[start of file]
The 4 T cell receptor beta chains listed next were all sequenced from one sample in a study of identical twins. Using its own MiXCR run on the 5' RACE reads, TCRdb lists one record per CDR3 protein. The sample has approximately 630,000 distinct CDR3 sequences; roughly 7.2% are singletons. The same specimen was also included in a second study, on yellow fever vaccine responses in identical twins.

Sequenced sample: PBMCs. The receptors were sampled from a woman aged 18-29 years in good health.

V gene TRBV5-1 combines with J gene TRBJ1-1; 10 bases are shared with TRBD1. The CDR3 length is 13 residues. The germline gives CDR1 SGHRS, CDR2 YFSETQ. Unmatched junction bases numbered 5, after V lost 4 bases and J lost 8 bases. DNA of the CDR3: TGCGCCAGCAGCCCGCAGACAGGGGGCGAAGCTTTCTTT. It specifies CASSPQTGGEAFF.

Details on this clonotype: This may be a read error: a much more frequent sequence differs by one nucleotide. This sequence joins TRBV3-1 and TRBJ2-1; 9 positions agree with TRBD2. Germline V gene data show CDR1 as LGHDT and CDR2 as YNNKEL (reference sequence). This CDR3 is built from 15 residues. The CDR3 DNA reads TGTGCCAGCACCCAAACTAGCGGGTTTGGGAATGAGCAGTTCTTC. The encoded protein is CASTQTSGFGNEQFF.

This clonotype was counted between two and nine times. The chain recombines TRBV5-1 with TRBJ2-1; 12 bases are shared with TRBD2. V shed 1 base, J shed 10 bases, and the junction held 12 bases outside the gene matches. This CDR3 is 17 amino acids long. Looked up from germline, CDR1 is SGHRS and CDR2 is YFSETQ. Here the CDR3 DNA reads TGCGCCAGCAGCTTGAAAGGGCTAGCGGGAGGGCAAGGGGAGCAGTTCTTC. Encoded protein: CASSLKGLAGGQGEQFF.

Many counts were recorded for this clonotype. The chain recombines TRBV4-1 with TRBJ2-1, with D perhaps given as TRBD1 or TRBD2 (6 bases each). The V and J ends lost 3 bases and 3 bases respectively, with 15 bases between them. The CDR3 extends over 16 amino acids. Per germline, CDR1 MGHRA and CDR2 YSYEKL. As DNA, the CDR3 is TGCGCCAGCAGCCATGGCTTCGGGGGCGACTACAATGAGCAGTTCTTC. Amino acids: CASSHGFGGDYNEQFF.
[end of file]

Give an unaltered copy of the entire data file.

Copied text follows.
The 4 T cell receptor beta chains listed next were all sequenced from one sample in a study of identical twins. Using its own MiXCR run on the 5' RACE reads, TCRdb lists one record per CDR3 protein. The sample has approximately 630,000 distinct CDR3 sequences; roughly 7.2% are singletons. The same specimen was also included in a second study, on yellow fever vaccine responses in identical twins.

Sequenced sample: PBMCs. The receptors were sampled from a woman aged 18-29 years in good health.

V gene TRBV5-1 combines with J gene TRBJ1-1; 10 bases are shared with TRBD1. The CDR3 length is 13 residues. The germline gives CDR1 SGHRS, CDR2 YFSETQ. Unmatched junction bases numbered 5, after V lost 4 bases and J lost 8 bases. DNA of the CDR3: TGCGCCAGCAGCCCGCAGACAGGGGGCGAAGCTTTCTTT. It specifies CASSPQTGGEAFF.

Details on this clonotype: This may be a read error: a much more frequent sequence differs by one nucleotide. This sequence joins TRBV3-1 and TRBJ2-1; 9 positions agree with TRBD2. Germline V gene data show CDR1 as LGHDT and CDR2 as YNNKEL (reference sequence). This CDR3 is built from 15 residues. The CDR3 DNA reads TGTGCCAGCACCCAAACTAGCGGGTTTGGGAATGAGCAGTTCTTC. The encoded protein is CASTQTSGFGNEQFF.

This clonotype was counted between two and nine times. The chain recombines TRBV5-1 with TRBJ2-1; 12 bases are shared with TRBD2. V shed 1 base, J shed 10 bases, and the junction held 12 bases outside the gene matches. This CDR3 is 17 amino acids long. Looked up from germline, CDR1 is SGHRS and CDR2 is YFSETQ. Here the CDR3 DNA reads TGCGCCAGCAGCTTGAAAGGGCTAGCGGGAGGGCAAGGGGAGCAGTTCTTC. Encoded protein: CASSLKGLAGGQGEQFF.

Many counts were recorded for this clonotype. The chain recombines TRBV4-1 with TRBJ2-1, with D perhaps given as TRBD1 or TRBD2 (6 bases each). The V and J ends lost 3 bases and 3 bases respectively, with 15 bases between them. The CDR3 extends over 16 amino acids. Per germline, CDR1 MGHRA and CDR2 YSYEKL. As DNA, the CDR3 is TGCGCCAGCAGCCATGGCTTCGGGGGCGACTACAATGAGCAGTTCTTC. Amino acids: CASSHGFGGDYNEQFF.